Robbie Keane says joining Galaxy ‘an easy decision’
Four years later, the Galaxy is at it again.
Friday afternoon, the team introduced Irish striker Robbie Keane as the third high-profile and expensive talent to set foot in Carson. Perhaps appropriately, Keane sat next to Landon Donovan and David Beckham at his first news conference.
“I certainly had a good feeling about this move,” Keane said. “I played in the Premiership for a long, long time and scored a lot of goals there. I just felt it was time for a new challenge. … For me, it was an easy decision.”
Keane, 31, joins a team with experience in making splashy signings. Like Beckham and Donovan before him, Keane brings solid credentials to both the Galaxy and the MLS. He is the Irish national team’s captain and all-time leading scorer, ranks 10th all time in scoring in the English Premier League, and has more than 250 goals over a 15-year career.
A person with knowledge of the situation told The Times that Keane signed a 21/2-year contract that will pay him a yearly salary much closer to Donovan’s $2.5 million than to Beckham’s $6.5 million. The deal contains an option for an additional season.
“Three years ago, if you had asked me if we could present these types of players, I’d say you’re crazy,” said a pleased Bruce Arena, the team’s coach and general manager.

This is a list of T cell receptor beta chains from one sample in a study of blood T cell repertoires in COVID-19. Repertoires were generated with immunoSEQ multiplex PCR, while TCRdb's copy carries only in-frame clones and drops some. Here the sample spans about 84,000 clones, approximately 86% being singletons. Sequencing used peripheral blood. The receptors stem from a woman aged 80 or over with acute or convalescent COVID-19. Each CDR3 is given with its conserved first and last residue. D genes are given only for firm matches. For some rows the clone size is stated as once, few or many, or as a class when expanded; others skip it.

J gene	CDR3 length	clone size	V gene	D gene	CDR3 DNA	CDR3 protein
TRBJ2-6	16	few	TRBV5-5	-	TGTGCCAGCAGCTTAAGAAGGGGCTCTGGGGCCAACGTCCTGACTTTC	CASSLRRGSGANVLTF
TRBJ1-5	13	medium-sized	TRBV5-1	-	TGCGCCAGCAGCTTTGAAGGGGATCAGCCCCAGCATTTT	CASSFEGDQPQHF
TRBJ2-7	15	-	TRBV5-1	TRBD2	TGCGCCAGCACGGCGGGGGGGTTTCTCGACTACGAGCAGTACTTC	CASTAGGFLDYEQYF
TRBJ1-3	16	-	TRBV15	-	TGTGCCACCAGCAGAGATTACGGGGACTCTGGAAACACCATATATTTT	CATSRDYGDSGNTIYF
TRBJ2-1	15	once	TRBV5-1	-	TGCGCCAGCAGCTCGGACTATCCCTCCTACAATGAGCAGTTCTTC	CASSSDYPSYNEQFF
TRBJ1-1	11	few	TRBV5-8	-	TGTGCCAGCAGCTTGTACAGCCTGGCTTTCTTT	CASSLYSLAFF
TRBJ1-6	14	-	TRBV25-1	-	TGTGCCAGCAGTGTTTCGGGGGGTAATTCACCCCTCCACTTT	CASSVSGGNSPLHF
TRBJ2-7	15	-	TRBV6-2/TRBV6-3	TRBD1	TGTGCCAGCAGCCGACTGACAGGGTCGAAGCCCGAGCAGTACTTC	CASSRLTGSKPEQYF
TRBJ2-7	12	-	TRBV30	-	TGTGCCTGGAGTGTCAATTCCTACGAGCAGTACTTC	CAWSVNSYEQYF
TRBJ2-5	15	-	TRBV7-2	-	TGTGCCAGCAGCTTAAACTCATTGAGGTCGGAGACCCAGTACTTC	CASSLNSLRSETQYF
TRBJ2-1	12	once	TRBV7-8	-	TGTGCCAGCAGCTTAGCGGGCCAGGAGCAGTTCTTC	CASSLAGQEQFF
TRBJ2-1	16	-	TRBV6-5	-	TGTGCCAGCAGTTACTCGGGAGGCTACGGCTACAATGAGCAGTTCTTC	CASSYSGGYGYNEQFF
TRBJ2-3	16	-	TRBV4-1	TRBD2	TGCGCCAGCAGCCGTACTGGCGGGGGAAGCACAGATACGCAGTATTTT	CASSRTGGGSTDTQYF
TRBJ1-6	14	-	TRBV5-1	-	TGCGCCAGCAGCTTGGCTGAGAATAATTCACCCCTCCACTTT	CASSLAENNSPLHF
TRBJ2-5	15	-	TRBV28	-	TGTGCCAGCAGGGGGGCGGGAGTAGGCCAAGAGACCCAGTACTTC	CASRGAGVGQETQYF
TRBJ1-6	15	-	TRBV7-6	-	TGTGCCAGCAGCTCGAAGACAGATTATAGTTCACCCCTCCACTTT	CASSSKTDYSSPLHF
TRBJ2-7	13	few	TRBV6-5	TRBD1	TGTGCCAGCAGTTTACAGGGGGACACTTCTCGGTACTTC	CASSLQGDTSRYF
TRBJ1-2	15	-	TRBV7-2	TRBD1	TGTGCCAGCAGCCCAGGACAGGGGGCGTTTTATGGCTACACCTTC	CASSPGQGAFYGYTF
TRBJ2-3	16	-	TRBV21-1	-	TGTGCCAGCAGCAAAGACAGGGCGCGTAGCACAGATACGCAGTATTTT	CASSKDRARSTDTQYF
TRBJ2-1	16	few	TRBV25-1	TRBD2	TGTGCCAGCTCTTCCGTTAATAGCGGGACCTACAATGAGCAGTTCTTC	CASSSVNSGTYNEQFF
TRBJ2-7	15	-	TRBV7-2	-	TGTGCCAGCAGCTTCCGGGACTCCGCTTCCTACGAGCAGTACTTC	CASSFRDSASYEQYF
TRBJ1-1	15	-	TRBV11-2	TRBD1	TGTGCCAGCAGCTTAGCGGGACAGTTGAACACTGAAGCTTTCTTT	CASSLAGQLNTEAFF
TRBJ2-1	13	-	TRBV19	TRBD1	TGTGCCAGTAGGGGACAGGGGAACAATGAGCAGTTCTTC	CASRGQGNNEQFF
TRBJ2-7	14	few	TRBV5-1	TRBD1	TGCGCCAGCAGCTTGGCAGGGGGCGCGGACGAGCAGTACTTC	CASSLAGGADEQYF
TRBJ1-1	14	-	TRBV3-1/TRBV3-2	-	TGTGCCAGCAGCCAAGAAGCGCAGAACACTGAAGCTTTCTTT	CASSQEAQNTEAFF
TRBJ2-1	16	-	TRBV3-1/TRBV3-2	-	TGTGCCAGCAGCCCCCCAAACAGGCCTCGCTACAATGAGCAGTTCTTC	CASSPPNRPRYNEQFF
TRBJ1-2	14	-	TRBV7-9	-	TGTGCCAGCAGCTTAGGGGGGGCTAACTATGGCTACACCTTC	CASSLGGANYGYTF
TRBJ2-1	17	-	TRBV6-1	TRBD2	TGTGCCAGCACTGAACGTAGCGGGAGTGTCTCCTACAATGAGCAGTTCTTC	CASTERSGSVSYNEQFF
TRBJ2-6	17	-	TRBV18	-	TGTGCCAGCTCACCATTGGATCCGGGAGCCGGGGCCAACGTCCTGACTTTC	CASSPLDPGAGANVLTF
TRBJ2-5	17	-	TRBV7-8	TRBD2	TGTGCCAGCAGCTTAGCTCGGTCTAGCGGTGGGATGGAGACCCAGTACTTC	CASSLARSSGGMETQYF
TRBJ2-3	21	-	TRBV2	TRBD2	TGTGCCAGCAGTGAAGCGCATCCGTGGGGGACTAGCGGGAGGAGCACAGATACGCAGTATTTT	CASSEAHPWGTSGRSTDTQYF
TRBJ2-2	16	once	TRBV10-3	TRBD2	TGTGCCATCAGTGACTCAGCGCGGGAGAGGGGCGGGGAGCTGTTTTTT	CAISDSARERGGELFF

Critics charge Galaxy team owner AEG with spending exorbitantly to bring in players with star power such as Beckham, Donovan and now Keane. All three are labeled as the team’s “designated players,” who can be paid above the league salary cap.
His injuries and two stints on loan to AC Milan caused some Galaxy fans to label the “Beckham Experiment” a failure. Like Beckham, Keane aims to shuttle between Los Angeles and Ireland as his national team prepares for two important matches against Slovakia and Russia in September.
Keane dismissed concerns about his travel, assuring fans that “I’m ready to play football for the Galaxy.” The team has the top record in the league and is firmly the favorite to win its first MLS Cup in the Beckham era.
“We don’t mind having a target on our back,” AEG Chief Executive Tim Leiweke said. “They understand the pressure that’s on us, and they understand that everyone dislikes us. … So my message to the rest of the league is, ‘If you don’t like it, go get your own.’ ”
Times staff writer Grahame Jones contributed to this report.
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